“Yes, That also played a very important role of course. She went to France as a student thirty years ago, as part of one of the first Erasmus program. We have lived in France and the U.S., but never in the Netherlands. I am looking forward to having that opportunity now. Especially since our daughter is also studying and working here.”
You will be the coordinator of the CAT-3 program, what will you focus on?
“I think that’s a tricky question at this point, because I still need a deep dive into the Dutch ecosystem. But ultimately, I think it’s all about working together and building bridges. Within CAT 3, a lot of different teams work on different aspects of quantum sensing. They are all interconnected, also with the other programs and action lines of Quantum Delta NL. The role of the coordinator is to keep in mind this connection and by doing so, hopefully some good ideas will emerge that will really make a difference on the quantum worldstage.”
From all the things you’ve done: what are the most important lessons you bring to Quantum Delta NL?
“The first lesson is to accept that what you get is never what you expected beforehand. You need to be flexible, and adapt and evolve, also in managing teams and programs. You have to be motivated, ready to learn and go out of your “comfort zone”: the game is worth the effort. The second lesson is that nothing is impossible. Even if you want to start something that seems completely unrealistic, just start and do it. That’s something I really learned from the time I spent in the US. Quantum physics, and more generally quantum technology research, is a demanding field that requires a lot of technical and scientific skills and is sometimes frustrating because one would like to move forward faster. But those who believe in it move the technology forward.”
How do you see the future for quantum technology and Quantum Delta NL?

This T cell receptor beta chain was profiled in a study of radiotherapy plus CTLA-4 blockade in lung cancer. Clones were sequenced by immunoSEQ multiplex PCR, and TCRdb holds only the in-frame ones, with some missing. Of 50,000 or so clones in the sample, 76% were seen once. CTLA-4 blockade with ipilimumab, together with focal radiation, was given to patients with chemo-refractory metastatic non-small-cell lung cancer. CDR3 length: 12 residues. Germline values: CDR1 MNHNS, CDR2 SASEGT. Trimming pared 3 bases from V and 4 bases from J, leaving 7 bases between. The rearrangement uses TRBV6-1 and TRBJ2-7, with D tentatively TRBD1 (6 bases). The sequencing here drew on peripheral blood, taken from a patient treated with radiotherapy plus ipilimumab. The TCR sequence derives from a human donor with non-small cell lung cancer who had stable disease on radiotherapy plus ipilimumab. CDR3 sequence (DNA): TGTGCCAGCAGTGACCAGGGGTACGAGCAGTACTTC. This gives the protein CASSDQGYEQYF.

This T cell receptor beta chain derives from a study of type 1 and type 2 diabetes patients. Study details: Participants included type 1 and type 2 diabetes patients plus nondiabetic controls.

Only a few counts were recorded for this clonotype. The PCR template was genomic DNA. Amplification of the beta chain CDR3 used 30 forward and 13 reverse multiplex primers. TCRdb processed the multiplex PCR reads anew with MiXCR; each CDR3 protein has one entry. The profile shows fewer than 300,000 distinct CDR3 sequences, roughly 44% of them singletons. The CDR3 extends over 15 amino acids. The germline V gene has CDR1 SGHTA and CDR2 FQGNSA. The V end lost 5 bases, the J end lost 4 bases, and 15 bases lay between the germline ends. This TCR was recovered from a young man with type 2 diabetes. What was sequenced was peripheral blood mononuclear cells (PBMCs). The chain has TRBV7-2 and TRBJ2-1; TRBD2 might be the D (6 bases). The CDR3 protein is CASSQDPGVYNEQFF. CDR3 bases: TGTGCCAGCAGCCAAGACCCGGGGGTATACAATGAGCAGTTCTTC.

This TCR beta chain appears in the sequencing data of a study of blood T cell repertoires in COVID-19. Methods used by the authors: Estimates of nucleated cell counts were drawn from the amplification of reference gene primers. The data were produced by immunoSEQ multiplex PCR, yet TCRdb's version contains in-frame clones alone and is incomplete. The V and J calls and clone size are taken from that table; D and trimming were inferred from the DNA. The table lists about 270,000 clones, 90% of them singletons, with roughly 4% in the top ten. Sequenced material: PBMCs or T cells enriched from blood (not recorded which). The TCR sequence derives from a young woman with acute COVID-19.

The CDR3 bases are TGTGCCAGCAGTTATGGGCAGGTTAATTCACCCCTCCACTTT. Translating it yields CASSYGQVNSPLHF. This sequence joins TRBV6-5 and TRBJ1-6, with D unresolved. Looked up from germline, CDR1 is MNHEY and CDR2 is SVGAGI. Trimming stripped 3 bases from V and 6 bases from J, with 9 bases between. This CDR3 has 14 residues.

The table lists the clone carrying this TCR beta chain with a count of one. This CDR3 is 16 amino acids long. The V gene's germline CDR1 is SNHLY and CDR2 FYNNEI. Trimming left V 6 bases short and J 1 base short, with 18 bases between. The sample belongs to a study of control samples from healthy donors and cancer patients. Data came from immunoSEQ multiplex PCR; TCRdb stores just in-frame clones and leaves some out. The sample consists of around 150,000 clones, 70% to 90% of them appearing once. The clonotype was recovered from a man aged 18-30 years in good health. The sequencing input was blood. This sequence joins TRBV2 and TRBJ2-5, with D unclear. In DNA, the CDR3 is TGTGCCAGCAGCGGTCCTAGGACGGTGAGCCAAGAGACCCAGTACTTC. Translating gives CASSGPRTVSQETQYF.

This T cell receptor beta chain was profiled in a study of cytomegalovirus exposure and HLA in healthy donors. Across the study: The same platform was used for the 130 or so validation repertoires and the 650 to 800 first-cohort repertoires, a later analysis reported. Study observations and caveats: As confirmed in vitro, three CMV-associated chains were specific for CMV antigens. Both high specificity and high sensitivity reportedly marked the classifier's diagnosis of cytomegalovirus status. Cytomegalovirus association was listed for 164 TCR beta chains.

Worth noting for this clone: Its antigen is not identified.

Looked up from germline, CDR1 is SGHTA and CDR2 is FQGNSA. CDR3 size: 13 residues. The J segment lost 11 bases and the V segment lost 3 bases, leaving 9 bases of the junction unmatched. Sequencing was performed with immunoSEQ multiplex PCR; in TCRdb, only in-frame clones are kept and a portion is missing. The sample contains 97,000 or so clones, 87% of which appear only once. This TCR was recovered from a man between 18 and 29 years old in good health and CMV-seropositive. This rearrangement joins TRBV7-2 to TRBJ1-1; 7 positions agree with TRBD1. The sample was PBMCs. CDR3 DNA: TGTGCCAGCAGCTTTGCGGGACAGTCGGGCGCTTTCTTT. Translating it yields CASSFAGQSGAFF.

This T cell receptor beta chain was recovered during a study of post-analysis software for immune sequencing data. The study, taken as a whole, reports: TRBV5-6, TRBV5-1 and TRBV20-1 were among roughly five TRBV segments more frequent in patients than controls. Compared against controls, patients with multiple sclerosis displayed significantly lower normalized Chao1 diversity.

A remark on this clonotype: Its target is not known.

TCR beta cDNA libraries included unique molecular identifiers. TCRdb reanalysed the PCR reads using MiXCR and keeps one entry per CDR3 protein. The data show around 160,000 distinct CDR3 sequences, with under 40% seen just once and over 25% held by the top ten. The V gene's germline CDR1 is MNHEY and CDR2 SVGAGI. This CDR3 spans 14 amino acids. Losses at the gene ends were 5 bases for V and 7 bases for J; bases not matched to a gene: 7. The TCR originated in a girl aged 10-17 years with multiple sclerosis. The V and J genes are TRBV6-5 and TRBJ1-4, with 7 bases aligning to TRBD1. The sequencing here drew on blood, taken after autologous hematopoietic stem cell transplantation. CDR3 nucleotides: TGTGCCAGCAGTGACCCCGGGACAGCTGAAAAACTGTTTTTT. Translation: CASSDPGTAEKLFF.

“On the one hand the field of quantum technology is very broad, on the other hand it’s very focused. The most promising part of quantum technology is still the development of the quantum computer, but also quantum sensors are becoming more and more mature. And we are beginning to see more and more applications such as navigation without GPS, underground prospecting without the need for drilling, predicting disasters such as earthquakes or volcanic eruptions. So we’re moving in a direction where quantum technology can begin to compete with existing technologies and we need a highly focused community to cash in on this promise. Quantum Delta NL is that community. It’s really built with the objective to change the paradigm of quantum technology, by looking at all aspects of the technology, not only the quantum computer. That is the best way to create momentum for innovation.”
Finally: you are very passionate about quantum technology. What else are you passionate about?
“Besides flying small planes and kite surfing? Cooking! Perhaps this is completely obvious for a Frenchman, but I love good food and have also followed some cooking courses. When I’m stressed, or overwhelmed by the pressure of thinking about quantum technology in the broadest sense, I invite some people home and cook something for them. It always works.”